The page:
Even the most common technologies adopted for testing ammonia refrigeration systems come with their own set of pros and cons that impact safety, cost, efficiency, thoroughness and resulting data. When sourcing nondestructive testing methods for refrigeration systems, one should consider the following:

  • Is it safe? Does the technology emit potentially harmful radiation?
  • Can it evaluate all of the components that need testing (piping, valves and vessels)? Capabilities vary based on part size and the evaluated component’s configuration in the system. Some methods cannot test nested and suspended piping, for example.
  • Do the components need to be prepared for testing, or can the testing technology evaluate the components in place? Some technologies require removal of insulation and surface cleaning.
  • How large of an area can the technology measure and capture at one time? Capabilities range from 0.125 to 17".
  • Are the readings and results provided in real time?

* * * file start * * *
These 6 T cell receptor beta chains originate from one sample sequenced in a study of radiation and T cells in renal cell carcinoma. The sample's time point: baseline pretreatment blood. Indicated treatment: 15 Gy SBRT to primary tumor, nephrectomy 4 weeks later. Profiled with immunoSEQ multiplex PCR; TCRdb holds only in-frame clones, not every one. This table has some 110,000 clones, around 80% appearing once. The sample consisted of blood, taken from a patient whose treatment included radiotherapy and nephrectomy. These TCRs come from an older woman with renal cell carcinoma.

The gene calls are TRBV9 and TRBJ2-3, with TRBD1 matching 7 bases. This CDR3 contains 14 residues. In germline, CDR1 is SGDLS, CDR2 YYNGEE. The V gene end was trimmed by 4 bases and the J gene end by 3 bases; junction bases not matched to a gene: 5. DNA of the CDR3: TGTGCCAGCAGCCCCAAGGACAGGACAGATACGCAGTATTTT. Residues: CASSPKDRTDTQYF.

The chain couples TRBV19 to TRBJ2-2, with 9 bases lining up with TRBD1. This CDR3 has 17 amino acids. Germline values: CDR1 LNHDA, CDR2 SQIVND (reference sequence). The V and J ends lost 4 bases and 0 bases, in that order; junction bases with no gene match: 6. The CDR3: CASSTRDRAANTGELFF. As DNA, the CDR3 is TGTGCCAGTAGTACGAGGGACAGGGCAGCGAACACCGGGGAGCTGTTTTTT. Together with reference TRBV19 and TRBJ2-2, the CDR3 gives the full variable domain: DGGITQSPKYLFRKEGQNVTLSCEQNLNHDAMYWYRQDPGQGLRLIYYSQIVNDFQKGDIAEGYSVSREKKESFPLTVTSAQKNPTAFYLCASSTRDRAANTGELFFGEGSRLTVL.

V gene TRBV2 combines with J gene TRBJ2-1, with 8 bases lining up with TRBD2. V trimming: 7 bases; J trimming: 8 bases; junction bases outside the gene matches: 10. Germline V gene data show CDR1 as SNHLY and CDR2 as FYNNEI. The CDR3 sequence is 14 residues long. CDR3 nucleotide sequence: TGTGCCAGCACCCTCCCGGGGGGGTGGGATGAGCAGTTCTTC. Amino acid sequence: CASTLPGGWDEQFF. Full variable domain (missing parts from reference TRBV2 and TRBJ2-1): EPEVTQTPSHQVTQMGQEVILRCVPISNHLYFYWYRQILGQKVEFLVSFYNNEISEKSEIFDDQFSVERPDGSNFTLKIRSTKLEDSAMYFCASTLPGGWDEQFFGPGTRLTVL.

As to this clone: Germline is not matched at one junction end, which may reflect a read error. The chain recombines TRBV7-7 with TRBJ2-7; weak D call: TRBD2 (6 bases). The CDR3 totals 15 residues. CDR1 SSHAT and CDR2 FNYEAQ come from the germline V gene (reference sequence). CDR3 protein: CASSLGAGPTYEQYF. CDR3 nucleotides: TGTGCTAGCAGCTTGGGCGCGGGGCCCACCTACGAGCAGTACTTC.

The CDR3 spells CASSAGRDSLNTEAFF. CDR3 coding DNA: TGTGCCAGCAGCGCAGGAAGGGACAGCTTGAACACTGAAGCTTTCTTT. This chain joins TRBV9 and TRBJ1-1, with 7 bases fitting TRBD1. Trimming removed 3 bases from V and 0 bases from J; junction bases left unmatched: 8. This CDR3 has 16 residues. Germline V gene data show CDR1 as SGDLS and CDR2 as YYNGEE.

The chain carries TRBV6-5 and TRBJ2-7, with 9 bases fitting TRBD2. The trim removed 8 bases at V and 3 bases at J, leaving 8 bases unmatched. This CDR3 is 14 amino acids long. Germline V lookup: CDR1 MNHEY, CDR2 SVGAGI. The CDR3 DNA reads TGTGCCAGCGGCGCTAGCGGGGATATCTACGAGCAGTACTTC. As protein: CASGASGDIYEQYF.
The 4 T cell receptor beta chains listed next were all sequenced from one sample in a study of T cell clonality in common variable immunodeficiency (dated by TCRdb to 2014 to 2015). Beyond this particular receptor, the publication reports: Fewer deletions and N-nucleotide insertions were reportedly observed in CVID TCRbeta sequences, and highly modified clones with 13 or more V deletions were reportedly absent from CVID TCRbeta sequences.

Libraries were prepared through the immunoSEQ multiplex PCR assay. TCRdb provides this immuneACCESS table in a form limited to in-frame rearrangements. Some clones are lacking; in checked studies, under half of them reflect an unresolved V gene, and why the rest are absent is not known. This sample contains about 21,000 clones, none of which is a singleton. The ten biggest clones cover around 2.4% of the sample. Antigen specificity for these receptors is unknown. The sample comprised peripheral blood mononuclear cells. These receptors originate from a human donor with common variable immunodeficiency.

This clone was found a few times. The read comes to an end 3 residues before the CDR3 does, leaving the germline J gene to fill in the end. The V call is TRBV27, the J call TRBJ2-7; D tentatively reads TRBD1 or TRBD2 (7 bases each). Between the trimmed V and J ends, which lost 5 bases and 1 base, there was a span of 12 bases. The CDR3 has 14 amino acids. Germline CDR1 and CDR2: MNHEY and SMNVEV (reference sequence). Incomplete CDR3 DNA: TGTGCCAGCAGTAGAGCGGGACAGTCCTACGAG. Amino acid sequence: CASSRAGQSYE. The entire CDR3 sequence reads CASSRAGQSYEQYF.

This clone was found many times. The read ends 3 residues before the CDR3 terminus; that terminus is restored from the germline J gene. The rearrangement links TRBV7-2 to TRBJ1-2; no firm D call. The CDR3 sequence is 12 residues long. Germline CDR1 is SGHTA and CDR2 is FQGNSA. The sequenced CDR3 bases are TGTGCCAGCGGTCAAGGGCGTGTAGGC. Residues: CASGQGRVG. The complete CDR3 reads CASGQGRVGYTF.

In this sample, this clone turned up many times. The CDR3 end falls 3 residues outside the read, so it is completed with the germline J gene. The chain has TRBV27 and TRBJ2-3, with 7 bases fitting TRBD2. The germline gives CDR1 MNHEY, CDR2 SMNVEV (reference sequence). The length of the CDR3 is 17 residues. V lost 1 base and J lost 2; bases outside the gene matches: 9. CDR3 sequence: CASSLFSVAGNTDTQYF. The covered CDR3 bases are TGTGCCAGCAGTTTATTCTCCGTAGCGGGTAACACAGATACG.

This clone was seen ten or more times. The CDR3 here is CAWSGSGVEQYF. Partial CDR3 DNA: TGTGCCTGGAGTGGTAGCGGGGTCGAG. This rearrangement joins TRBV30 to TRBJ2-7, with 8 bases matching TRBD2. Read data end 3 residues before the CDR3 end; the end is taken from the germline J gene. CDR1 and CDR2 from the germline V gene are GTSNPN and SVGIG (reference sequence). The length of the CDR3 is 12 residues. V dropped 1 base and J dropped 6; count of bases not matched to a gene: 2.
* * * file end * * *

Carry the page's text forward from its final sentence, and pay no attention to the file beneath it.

• How many locations are tested in the system per day?

In addition to vetting a nondestructive testing technology’s capabilities, it is equally important to consider the data that it is capable of capturing. At a minimum, post-testing, a decision-maker should have complete knowledge of the system. In other words, the test results should make it possible to identify whether the proper pipe schedule was installed, if and where moisture is trapped in insulation, if and where corrosion is present and if and where metal pipe, valve and vessel walls are thinning or have thinned to less than nominal.

This information should be distilled to prioritize where and what maintenance needs to occur to ensure the system remains operational. This process — evaluate (inspect and test) the system, analyze the results, act on the findings — should occur every five years (according to PSM and RMP requirements). When implemented, this strategy is extremely effective at mitigating the release risk associated with mechanical integrity weakness. PC


Jim Kovarik is the vice president of nondestructive technology for Gamma Graphics Services. The Chicago-based company can be reach at 847-844-8765 or visit inspectpipe.com.